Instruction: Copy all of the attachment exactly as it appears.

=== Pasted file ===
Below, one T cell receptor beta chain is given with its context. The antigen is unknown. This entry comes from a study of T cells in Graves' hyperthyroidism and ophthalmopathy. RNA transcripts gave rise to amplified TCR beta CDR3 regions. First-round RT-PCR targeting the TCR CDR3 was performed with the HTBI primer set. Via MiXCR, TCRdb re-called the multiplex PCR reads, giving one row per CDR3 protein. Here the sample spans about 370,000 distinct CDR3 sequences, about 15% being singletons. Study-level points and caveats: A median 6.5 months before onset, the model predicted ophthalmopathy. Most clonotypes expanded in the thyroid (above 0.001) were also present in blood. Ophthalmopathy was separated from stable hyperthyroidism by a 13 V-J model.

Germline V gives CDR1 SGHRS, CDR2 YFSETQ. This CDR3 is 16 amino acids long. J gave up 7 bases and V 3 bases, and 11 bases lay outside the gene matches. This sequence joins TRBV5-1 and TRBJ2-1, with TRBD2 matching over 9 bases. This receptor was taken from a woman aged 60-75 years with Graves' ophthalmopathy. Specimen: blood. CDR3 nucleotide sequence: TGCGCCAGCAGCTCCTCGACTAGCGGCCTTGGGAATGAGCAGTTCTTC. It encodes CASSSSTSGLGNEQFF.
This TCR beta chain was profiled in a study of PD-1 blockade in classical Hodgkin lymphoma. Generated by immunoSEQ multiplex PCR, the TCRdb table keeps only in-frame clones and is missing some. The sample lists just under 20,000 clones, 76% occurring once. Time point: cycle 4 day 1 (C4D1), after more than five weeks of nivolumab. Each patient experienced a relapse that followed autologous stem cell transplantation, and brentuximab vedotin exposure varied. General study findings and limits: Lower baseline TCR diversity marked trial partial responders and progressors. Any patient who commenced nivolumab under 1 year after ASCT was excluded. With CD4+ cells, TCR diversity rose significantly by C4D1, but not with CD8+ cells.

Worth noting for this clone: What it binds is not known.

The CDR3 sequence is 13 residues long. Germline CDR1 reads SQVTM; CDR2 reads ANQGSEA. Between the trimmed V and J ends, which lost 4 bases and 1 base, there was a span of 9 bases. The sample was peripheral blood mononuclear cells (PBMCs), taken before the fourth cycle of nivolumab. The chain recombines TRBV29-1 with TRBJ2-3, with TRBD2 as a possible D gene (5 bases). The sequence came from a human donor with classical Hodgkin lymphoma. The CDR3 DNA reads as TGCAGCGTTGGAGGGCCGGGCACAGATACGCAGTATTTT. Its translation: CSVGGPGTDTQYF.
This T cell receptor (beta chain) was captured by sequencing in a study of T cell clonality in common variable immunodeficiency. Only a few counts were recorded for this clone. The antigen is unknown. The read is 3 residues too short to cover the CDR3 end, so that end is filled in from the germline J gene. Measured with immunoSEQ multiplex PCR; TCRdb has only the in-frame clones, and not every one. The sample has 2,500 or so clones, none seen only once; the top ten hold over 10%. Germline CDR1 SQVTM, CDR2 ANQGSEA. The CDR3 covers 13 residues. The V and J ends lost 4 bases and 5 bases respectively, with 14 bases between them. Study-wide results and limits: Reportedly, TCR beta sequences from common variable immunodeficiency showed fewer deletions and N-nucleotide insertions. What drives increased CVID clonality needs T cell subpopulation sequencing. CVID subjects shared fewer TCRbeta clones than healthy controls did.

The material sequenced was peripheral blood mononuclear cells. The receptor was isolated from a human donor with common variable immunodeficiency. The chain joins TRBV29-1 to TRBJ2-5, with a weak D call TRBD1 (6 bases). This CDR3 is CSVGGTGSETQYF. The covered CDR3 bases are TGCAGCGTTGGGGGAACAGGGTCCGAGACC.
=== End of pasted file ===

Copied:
Below, one T cell receptor beta chain is given with its context. The antigen is unknown. This entry comes from a study of T cells in Graves' hyperthyroidism and ophthalmopathy. RNA transcripts gave rise to amplified TCR beta CDR3 regions. First-round RT-PCR targeting the TCR CDR3 was performed with the HTBI primer set. Via MiXCR, TCRdb re-called the multiplex PCR reads, giving one row per CDR3 protein. Here the sample spans about 370,000 distinct CDR3 sequences, about 15% being singletons. Study-level points and caveats: A median 6.5 months before onset, the model predicted ophthalmopathy. Most clonotypes expanded in the thyroid (above 0.001) were also present in blood. Ophthalmopathy was separated from stable hyperthyroidism by a 13 V-J model.

Germline V gives CDR1 SGHRS, CDR2 YFSETQ. This CDR3 is 16 amino acids long. J gave up 7 bases and V 3 bases, and 11 bases lay outside the gene matches. This sequence joins TRBV5-1 and TRBJ2-1, with TRBD2 matching over 9 bases. This receptor was taken from a woman aged 60-75 years with Graves' ophthalmopathy. Specimen: blood. CDR3 nucleotide sequence: TGCGCCAGCAGCTCCTCGACTAGCGGCCTTGGGAATGAGCAGTTCTTC. It encodes CASSSSTSGLGNEQFF.
This TCR beta chain was profiled in a study of PD-1 blockade in classical Hodgkin lymphoma. Generated by immunoSEQ multiplex PCR, the TCRdb table keeps only in-frame clones and is missing some. The sample lists just under 20,000 clones, 76% occurring once. Time point: cycle 4 day 1 (C4D1), after more than five weeks of nivolumab. Each patient experienced a relapse that followed autologous stem cell transplantation, and brentuximab vedotin exposure varied. General study findings and limits: Lower baseline TCR diversity marked trial partial responders and progressors. Any patient who commenced nivolumab under 1 year after ASCT was excluded. With CD4+ cells, TCR diversity rose significantly by C4D1, but not with CD8+ cells.

Worth noting for this clone: What it binds is not known.

The CDR3 sequence is 13 residues long. Germline CDR1 reads SQVTM; CDR2 reads ANQGSEA. Between the trimmed V and J ends, which lost 4 bases and 1 base, there was a span of 9 bases. The sample was peripheral blood mononuclear cells (PBMCs), taken before the fourth cycle of nivolumab. The chain recombines TRBV29-1 with TRBJ2-3, with TRBD2 as a possible D gene (5 bases). The sequence came from a human donor with classical Hodgkin lymphoma. The CDR3 DNA reads as TGCAGCGTTGGAGGGCCGGGCACAGATACGCAGTATTTT. Its translation: CSVGGPGTDTQYF.
This T cell receptor (beta chain) was captured by sequencing in a study of T cell clonality in common variable immunodeficiency. Only a few counts were recorded for this clone. The antigen is unknown. The read is 3 residues too short to cover the CDR3 end, so that end is filled in from the germline J gene. Measured with immunoSEQ multiplex PCR; TCRdb has only the in-frame clones, and not every one. The sample has 2,500 or so clones, none seen only once; the top ten hold over 10%. Germline CDR1 SQVTM, CDR2 ANQGSEA. The CDR3 covers 13 residues. The V and J ends lost 4 bases and 5 bases respectively, with 14 bases between them. Study-wide results and limits: Reportedly, TCR beta sequences from common variable immunodeficiency showed fewer deletions and N-nucleotide insertions. What drives increased CVID clonality needs T cell subpopulation sequencing. CVID subjects shared fewer TCRbeta clones than healthy controls did.

The material sequenced was peripheral blood mononuclear cells. The receptor was isolated from a human donor with common variable immunodeficiency. The chain joins TRBV29-1 to TRBJ2-5, with a weak D call TRBD1 (6 bases). This CDR3 is CSVGGTGSETQYF. The covered CDR3 bases are TGCAGCGTTGGGGGAACAGGGTCCGAGACC.